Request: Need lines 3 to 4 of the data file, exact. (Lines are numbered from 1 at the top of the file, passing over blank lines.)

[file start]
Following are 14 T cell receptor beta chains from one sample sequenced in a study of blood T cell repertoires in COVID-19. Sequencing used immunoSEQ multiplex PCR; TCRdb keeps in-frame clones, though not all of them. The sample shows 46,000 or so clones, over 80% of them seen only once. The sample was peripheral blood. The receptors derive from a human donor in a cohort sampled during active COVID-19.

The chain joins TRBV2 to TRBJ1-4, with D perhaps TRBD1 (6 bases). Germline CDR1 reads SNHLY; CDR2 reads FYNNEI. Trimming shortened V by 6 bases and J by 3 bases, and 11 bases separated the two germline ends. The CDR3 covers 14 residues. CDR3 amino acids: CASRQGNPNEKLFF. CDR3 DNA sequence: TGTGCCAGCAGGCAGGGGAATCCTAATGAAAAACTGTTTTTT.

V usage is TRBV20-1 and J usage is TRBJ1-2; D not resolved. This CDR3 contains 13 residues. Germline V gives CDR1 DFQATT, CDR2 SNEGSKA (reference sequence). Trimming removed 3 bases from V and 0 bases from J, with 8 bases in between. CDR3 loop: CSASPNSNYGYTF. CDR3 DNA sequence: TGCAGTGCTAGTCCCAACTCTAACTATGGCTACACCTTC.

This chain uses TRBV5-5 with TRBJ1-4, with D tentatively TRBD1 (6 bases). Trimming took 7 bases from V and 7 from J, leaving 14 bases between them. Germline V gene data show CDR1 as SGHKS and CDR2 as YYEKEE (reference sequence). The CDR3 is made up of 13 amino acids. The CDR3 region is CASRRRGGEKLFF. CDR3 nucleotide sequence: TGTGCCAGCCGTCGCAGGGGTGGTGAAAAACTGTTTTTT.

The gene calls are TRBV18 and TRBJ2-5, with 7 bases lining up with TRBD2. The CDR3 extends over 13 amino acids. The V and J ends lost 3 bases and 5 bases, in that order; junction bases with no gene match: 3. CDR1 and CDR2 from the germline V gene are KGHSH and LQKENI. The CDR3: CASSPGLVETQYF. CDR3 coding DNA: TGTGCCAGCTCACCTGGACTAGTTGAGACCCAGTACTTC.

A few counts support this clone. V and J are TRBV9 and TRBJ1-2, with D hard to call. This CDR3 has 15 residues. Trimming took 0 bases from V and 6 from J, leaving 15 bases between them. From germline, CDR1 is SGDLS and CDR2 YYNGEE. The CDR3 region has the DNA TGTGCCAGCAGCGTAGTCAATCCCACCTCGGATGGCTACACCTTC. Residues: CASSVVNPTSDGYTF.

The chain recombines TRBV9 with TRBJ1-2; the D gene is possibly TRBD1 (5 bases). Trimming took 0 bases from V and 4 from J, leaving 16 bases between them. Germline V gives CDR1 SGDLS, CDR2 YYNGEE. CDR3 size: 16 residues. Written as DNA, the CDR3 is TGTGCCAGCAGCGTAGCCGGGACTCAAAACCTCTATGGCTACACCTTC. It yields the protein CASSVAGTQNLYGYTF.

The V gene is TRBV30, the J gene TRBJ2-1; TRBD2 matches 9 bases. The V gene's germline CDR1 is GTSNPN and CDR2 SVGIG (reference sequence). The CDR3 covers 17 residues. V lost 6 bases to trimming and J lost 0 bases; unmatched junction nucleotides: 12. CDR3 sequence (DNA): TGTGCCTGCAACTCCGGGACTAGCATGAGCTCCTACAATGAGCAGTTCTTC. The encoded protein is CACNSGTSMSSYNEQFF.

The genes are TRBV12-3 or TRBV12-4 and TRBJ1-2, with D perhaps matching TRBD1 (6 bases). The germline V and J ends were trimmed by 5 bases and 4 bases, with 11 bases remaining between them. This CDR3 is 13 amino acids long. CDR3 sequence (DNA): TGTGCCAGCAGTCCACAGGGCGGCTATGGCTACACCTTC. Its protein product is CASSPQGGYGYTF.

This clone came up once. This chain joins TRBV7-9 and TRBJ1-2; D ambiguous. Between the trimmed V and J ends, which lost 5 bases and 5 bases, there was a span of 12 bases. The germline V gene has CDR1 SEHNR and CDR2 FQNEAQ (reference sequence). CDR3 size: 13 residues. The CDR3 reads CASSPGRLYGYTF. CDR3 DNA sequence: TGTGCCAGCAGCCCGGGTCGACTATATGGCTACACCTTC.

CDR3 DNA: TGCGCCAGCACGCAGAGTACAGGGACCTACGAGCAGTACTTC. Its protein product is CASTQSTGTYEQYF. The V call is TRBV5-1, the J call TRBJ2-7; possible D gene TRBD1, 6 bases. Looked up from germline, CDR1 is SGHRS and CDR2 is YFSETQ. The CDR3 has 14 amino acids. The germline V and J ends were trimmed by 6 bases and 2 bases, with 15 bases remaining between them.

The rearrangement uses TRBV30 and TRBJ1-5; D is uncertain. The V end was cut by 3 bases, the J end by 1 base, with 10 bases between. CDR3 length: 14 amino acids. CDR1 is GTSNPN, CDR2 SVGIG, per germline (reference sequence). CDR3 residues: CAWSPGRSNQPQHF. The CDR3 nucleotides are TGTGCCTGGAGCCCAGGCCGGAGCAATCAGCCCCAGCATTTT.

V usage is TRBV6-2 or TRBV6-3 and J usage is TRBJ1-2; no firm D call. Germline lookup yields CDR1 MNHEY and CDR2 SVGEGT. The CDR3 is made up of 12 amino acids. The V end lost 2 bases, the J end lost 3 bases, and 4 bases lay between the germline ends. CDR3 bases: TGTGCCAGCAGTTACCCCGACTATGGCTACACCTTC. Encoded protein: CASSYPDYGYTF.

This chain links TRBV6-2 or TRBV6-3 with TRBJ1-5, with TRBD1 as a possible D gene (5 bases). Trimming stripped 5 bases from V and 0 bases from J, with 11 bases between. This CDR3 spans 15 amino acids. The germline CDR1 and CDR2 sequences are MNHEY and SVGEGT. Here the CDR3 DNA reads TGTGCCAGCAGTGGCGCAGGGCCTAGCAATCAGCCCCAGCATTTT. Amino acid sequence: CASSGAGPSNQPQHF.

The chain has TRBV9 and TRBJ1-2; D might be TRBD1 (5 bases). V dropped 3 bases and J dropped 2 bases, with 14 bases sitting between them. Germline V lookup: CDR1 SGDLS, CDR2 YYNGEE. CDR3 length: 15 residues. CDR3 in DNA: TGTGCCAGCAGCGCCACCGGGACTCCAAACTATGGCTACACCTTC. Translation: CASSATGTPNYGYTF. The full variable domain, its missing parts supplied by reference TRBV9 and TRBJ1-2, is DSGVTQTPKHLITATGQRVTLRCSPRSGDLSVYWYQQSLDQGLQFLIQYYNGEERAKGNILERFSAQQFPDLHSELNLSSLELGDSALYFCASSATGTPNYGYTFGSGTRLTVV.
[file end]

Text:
V usage is TRBV20-1 and J usage is TRBJ1-2; D not resolved. This CDR3 contains 13 residues. Germline V gives CDR1 DFQATT, CDR2 SNEGSKA (reference sequence). Trimming removed 3 bases from V and 0 bases from J, with 8 bases in between. CDR3 loop: CSASPNSNYGYTF. CDR3 DNA sequence: TGCAGTGCTAGTCCCAACTCTAACTATGGCTACACCTTC.

This chain uses TRBV5-5 with TRBJ1-4, with D tentatively TRBD1 (6 bases). Trimming took 7 bases from V and 7 from J, leaving 14 bases between them. Germline V gene data show CDR1 as SGHKS and CDR2 as YYEKEE (reference sequence). The CDR3 is made up of 13 amino acids. The CDR3 region is CASRRRGGEKLFF. CDR3 nucleotide sequence: TGTGCCAGCCGTCGCAGGGGTGGTGAAAAACTGTTTTTT.